Advanced-nation governments will borrow at least $10.2 trillion in 2011, The Wall Street Journal reports.
Fifteen developed governments, including the U.S., Japan, the U.K., Spain and Greece, will need the money to make debt payments and finance budget deficits, according to the International Monetary Fund, a multilateral lending institution.
That’s up 7 percent from 2010, and equals 27 percent of their combined annual economic output.
"Aside from Japan, which has a huge debt hangover from decades of anemic growth, the U.S. is the most extreme case," the Journal reported on its website.
"Next year, the U.S. government will have to find $4.2 trillion. That’s 27.8 percent of its annual economic output, up from 26.5 percent this year. By comparison, crisis-addled Greece needs $69 billion, or 23.8 percent of its annual GDP."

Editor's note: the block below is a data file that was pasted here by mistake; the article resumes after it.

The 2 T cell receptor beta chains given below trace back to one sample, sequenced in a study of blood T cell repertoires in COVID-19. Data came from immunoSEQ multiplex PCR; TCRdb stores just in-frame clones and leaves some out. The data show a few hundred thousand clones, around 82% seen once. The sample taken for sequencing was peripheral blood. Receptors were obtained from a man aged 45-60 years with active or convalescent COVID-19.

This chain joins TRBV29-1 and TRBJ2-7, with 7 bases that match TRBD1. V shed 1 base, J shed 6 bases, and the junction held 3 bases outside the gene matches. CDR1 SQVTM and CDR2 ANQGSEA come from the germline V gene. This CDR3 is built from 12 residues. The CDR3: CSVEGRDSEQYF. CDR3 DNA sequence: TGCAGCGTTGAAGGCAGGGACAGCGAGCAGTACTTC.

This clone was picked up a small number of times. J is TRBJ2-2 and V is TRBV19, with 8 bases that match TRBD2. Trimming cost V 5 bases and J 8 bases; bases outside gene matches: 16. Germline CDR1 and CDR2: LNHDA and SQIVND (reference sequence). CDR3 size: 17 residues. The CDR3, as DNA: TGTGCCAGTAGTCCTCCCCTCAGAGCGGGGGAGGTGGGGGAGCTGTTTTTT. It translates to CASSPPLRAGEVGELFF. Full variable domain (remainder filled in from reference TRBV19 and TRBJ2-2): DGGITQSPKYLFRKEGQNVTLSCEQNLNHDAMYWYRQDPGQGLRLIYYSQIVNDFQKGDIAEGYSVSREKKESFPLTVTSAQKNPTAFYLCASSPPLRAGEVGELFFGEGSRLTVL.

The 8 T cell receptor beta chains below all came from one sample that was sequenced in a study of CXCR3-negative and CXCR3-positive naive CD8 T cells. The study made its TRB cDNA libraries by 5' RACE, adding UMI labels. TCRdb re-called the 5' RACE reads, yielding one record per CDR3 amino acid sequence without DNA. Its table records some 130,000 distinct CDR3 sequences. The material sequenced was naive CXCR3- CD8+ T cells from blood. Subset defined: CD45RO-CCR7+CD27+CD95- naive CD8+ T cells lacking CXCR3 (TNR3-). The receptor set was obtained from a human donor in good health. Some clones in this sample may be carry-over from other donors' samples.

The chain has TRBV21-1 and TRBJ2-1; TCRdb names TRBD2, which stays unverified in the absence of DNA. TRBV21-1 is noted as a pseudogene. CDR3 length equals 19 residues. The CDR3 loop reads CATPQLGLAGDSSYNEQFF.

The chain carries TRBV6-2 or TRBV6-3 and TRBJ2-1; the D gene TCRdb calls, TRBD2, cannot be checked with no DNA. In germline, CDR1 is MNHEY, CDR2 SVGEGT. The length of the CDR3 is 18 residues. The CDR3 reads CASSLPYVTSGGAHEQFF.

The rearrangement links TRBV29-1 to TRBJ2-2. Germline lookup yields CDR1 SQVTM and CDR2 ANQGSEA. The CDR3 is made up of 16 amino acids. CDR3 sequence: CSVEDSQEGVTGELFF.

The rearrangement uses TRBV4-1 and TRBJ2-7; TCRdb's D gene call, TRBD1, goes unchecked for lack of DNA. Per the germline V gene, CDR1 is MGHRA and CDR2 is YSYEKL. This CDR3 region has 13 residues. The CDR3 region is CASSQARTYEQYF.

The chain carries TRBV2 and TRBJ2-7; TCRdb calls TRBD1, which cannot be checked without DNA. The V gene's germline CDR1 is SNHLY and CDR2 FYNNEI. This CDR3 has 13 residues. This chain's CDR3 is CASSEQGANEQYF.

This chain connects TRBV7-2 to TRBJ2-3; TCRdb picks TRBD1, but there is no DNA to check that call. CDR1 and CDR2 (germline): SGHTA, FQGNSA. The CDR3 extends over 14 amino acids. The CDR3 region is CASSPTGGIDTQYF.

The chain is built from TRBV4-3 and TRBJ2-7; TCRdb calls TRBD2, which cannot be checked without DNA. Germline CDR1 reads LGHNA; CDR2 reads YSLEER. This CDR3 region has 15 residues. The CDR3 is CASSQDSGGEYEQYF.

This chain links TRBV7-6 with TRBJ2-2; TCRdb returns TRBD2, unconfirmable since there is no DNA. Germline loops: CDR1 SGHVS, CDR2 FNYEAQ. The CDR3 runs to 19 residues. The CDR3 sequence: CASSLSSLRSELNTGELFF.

So far, most of these developed economies have been able to come up with the money to finance themselves without too many problems, with Greece being the exception.
Investors could one day hesitate to lend to their respective governments, according to the International Monetary Fund.
"That’s a highly undesirable outcome — picture a financial crisis in which governments can’t step in to help, because government finances are the problem."
Today, however, a weaker dollar is helping U.S. exporters, as the government should report the trade deficit shrank to $45 billion in September from $46.3 million a month earlier, according to a Bloomberg survey.
"U.S. exports are finding a market," Guy LeBas, chief fixed-income strategist at Janney Montgomery Scott in Philadelphia, tells Bloomberg.
"We expect the trade gap to narrow into the fourth quarter and provide a little tail wind for economic growth."
Official trade data is due Wednesday from the Commerce Department.
© 2017 Newsmax Finance. All rights reserved.